Kingsport also added 11 new positions to its ranks this year with roughly half of the jobs being in the public safety arena.
Originally, City Manager Jeff Fleming proposed adding 21 new positions to the city’s rank this year — three fire fighters, two police officers, a custodian, three crews (mowing, enhancement and concrete) funded by the new power franchise fee, a library systems administrator and two part-time positions at the senior center and within the office of cultural arts.
At the time, budget discussions centered on a $12.75-a-month sanitation fee, and these 21 positions were in the proposed budget. When the BMA was poised to vote on the 2017 budget a second time, a compromise was offered in an attempt to improve the 4 to 3 split vote from the first reading of the budget.
The number of proposed positions changed to nine full-time and two part-time, and the sanitation fee dropped to $8 a month. This “compromise” did not improve the vote and the BMA approved the budget again on a 4 to 3 split.
Fleming said the positions that remained in the budget are the three fire fighters (since Kingsport added a new ladder truck to its fleet), two police officers (in criminal investigations due to department work load), the custodian, a library employee, two on a mowing crew and the two part-time positions.
The cost to the city for each position is as follows:
• 3 firefighters for the ladder truck — $31,991 each.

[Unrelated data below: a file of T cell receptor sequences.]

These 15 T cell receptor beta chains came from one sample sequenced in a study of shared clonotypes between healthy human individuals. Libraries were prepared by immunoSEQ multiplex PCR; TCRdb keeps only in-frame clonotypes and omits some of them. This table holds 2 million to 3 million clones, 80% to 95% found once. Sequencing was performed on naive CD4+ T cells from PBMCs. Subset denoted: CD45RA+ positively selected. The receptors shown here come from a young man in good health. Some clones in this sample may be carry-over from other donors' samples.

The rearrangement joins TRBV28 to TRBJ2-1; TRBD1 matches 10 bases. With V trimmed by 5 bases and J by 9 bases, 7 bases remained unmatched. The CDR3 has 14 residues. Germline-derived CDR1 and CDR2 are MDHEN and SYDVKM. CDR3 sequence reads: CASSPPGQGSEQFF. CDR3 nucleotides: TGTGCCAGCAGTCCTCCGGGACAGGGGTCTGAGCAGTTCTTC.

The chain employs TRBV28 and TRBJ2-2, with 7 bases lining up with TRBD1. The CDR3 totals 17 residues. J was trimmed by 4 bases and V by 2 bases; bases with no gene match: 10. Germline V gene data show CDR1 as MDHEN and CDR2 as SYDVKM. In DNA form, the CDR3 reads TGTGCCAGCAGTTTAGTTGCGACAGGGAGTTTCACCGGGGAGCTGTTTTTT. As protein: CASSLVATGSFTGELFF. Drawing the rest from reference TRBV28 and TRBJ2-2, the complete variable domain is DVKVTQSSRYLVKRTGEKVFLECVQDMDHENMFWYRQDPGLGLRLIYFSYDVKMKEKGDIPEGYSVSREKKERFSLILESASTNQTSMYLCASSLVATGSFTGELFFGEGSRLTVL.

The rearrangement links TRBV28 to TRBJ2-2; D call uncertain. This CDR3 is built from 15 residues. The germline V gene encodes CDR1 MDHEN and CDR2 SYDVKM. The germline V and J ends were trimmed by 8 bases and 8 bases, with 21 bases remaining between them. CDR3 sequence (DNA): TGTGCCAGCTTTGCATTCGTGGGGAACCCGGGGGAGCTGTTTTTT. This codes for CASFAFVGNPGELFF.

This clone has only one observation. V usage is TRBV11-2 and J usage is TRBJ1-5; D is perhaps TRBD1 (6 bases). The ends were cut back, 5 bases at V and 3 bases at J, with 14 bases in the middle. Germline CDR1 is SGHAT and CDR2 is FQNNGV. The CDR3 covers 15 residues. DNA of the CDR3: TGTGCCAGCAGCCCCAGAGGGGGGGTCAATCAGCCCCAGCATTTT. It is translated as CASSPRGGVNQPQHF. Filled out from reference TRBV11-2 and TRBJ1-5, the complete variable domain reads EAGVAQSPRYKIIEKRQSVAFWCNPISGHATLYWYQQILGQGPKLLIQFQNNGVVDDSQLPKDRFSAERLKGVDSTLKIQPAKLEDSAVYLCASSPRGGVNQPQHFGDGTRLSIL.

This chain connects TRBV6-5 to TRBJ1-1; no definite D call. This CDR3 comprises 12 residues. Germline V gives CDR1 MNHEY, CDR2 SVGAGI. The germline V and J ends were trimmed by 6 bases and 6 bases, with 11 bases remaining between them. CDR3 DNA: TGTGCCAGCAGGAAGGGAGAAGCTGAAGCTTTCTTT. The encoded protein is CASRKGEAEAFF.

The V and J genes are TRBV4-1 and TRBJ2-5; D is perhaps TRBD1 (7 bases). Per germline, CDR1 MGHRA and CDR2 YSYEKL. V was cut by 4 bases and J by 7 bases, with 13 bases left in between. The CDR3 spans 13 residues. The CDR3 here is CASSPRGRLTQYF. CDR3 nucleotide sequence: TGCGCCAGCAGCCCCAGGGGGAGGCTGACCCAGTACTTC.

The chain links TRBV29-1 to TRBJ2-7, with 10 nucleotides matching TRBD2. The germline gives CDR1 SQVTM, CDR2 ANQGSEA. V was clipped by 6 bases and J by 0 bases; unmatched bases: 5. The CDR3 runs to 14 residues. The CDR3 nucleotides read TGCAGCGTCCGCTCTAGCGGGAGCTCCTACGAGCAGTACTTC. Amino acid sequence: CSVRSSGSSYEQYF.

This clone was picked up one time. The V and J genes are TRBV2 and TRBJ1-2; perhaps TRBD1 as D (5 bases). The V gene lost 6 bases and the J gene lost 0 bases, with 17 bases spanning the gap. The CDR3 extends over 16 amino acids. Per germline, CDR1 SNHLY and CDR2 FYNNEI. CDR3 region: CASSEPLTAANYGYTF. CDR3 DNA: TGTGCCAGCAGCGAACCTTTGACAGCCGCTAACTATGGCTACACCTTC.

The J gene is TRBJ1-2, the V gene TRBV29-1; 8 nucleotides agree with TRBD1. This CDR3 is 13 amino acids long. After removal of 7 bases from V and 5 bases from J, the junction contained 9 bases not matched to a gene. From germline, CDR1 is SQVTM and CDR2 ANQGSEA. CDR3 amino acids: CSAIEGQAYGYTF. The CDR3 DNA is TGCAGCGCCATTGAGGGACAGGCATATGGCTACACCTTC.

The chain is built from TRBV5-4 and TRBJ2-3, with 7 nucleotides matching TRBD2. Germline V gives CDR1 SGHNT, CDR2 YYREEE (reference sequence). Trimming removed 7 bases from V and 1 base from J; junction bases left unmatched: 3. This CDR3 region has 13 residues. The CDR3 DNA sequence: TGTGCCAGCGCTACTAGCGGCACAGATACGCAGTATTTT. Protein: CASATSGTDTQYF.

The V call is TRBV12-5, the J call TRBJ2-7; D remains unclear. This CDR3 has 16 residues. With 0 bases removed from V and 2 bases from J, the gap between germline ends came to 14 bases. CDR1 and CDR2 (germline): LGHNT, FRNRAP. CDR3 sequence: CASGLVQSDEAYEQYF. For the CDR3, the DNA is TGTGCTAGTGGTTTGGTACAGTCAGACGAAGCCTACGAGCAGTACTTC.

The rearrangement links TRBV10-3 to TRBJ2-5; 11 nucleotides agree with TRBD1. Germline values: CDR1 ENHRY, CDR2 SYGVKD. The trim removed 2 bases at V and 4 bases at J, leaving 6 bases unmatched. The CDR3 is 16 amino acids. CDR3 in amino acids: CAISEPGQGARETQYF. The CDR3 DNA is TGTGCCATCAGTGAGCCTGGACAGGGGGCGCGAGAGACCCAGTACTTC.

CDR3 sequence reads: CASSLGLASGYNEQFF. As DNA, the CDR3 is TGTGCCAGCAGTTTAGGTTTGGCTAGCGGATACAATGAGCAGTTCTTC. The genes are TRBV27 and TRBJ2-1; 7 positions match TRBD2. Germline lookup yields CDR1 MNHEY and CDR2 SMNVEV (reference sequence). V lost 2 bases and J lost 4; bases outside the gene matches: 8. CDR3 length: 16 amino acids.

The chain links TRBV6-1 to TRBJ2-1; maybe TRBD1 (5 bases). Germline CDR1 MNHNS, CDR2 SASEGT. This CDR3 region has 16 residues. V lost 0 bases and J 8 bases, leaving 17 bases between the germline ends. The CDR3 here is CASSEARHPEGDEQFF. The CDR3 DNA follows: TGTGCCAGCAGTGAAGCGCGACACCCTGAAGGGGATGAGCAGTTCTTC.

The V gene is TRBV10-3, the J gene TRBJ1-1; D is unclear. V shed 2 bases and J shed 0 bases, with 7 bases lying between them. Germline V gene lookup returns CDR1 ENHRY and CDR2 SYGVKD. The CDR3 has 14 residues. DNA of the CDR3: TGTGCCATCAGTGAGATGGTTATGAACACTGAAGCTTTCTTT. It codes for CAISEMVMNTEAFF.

• 2 police officers — $33,610 each.
• 1 custodian at $21,024.
• 2 mowing crew employess — (a driver at $25,616 and a helper at $22,089.
• 1 library systems administrator at $36,195.
• Senior Center office assistant (part-time) at $16,291.
• Office of Cultural Arts secretary (part-time) at $5,000.
The positions not created within the 2017 budget (concrete and enhancement crews) will now be contracted out, Fleming said.
“We can contract these services, but for so many years we have been understaffed in terms of these basic services, that we felt like this was an opportunity to bring those employees on and be able to direct their work every single day and not through a third party/contract management situation,” Fleming said. “There will be times when we would be able to send an employee out to do something that wasn’t specified in the contract. We won’t be able to do that now.”
However, Fleming said the city would be able to manage situations like this, adding that he does not foresee the city proposing adding this many positions next year.
“We’ve been playing catch-up for years, and our community has been telling us very faithfully, pave the streets, fix the pot holes and replace curbs,” Fleming said. “We’ve simply not had a revenue stream to do that, and now for first time we do.”